Going forward, we will use this to announce new programs and special offers, as well as to keep our ISOs and merchants informed of important industry updates. At some point, I hope to use my knowledge of individual client preferences to tailor special communications to each narrow target audience.
When you've accomplished all of this, your Web site will be sticky. That means it will attract more visitors, hold their attention for longer and bring them farther inside than just your home page. It is not easy to do this in our industry. Most of what we have to say is neither particularly profound nor much different than what our competitors have to say.
Our industry doesn't change all that much day to day, so keeping your Web site timely and relevant doesn't require a whole lot of updating.
But for the best example, look at The Green Sheet Inc. Web site. News is fresh and posted constantly. Latest print issues of The Green Sheet and GSQ are posted. The site hosts forums, an RSS feed, advertising and links to other sites. It is, quite simply, a sticky, hard-working Web site.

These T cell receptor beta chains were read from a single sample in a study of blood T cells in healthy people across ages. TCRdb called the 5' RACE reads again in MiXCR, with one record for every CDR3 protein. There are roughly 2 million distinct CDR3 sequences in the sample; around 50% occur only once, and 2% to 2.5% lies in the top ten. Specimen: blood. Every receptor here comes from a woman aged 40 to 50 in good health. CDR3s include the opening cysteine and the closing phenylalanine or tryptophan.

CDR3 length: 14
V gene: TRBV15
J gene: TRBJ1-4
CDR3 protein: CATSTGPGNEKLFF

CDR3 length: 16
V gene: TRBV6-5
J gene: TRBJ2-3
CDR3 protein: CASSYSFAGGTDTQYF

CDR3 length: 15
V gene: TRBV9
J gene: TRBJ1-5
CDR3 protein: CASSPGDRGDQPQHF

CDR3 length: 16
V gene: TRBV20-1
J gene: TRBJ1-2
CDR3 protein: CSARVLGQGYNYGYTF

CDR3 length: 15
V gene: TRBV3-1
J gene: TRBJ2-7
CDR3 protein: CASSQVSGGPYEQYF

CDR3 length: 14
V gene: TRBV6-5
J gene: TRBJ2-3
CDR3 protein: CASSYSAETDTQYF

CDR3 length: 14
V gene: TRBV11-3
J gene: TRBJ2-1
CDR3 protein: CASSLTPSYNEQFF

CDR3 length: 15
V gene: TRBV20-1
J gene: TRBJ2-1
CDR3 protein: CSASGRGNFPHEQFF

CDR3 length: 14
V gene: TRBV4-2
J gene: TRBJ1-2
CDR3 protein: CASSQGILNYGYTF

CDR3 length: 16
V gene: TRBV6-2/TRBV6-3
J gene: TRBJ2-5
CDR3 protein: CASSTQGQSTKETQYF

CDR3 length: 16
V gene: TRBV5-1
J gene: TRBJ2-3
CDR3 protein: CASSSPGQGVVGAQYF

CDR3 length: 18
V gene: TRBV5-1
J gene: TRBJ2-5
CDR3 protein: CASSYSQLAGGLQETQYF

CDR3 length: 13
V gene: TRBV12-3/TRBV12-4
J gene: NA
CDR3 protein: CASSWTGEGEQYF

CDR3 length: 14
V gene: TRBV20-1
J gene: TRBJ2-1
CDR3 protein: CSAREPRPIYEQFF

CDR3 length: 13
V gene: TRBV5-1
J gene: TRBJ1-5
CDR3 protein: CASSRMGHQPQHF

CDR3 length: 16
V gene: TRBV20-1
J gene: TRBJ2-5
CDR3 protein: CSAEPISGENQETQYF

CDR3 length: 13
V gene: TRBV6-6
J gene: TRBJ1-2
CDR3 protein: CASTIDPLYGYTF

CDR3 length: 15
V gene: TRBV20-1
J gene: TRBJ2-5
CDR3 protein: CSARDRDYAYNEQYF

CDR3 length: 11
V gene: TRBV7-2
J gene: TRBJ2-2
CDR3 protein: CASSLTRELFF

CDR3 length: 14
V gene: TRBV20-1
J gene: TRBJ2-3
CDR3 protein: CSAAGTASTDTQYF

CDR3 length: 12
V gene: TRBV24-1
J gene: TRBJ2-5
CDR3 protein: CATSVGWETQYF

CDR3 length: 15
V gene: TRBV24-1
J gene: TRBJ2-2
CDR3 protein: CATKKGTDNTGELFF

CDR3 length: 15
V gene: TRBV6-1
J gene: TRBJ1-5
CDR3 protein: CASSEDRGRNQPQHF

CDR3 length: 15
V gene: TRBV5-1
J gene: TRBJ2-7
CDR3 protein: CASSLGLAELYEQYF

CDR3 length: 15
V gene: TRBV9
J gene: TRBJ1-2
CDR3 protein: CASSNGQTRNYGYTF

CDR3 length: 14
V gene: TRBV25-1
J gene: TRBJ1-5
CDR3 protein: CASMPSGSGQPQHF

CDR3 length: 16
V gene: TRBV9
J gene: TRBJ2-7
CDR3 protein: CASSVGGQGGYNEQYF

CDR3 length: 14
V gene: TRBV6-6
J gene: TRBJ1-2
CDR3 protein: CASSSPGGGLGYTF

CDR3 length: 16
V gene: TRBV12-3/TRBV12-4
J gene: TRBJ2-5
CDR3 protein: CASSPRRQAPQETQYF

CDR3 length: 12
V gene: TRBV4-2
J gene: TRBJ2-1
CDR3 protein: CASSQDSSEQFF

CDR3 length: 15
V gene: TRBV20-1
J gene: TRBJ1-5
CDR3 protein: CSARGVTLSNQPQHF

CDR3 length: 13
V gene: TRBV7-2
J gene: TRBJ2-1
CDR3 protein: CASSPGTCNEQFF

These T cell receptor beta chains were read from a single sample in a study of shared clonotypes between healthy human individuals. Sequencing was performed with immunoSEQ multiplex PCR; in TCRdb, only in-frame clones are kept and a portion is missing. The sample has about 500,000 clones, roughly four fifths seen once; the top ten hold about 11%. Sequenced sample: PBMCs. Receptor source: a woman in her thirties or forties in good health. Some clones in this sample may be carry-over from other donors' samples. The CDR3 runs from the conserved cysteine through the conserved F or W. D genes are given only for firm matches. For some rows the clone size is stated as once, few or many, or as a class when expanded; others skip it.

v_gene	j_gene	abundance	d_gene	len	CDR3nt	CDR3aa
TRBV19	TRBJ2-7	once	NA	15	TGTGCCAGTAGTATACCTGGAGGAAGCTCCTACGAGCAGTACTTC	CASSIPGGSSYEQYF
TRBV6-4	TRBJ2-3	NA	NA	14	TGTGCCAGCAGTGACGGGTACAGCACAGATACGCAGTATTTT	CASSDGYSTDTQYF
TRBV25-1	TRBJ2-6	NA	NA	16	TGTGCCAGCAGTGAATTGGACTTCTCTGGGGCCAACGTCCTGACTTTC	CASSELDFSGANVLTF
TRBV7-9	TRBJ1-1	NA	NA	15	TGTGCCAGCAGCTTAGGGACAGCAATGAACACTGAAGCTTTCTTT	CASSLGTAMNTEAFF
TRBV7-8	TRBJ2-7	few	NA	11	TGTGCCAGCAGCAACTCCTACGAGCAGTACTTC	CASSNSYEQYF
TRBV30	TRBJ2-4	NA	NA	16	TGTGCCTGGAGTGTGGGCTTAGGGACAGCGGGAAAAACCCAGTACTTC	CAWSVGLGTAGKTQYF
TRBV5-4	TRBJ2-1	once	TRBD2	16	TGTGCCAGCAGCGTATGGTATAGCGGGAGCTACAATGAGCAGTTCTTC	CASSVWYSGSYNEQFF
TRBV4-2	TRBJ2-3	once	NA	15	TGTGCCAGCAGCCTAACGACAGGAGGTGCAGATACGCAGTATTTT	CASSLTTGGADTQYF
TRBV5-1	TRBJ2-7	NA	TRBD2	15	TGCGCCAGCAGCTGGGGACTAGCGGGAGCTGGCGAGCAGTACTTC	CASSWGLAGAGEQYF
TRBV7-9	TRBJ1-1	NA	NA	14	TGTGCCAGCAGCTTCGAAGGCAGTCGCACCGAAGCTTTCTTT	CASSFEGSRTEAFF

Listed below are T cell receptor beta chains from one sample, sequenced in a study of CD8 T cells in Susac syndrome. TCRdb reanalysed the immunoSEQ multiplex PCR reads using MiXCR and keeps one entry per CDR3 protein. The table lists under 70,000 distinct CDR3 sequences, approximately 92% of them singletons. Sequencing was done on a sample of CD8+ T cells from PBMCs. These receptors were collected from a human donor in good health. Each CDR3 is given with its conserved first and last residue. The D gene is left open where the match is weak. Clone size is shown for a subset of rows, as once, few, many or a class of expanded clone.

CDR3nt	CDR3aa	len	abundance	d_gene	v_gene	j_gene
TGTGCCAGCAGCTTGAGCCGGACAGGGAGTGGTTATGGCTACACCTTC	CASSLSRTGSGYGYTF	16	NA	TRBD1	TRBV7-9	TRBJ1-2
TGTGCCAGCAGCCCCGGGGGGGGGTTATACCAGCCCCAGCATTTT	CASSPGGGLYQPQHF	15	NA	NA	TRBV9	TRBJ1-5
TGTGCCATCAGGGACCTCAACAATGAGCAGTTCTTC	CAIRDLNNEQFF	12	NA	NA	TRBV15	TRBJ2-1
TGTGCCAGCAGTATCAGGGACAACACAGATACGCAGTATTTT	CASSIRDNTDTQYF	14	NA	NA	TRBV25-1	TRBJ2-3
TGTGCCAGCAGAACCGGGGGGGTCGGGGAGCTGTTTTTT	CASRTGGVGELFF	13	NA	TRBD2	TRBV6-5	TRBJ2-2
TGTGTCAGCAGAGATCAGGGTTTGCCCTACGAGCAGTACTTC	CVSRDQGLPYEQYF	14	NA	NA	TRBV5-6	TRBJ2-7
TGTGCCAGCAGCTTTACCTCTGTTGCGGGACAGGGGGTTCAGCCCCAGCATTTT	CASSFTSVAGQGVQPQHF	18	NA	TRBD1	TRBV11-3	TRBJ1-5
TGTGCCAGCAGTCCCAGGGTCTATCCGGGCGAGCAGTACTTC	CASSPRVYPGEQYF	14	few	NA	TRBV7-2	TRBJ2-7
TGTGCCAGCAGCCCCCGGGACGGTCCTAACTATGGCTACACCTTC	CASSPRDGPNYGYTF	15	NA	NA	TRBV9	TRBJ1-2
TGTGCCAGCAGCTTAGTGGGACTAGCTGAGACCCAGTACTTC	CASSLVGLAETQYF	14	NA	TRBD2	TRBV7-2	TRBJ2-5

Most of us can't and shouldn't do all that The Green Sheet does. But by keeping our content timely and relevant, by making our design clear and user-friendly, by striving to accomplish at least some of what is described in this article, most of us can make our Web sites work a little bit harder - and produce better marketing results.
Nancy Drexler is the Vice President, Marketing for SignaPay Ltd., an ISO headquartered in Dallas. Reach her at email@example.com.
The Green Sheet Inc. is now a proud affiliate of Bankcard Life, a premier community that provides industry-leading training and resources for payment professionals. Click here for more information.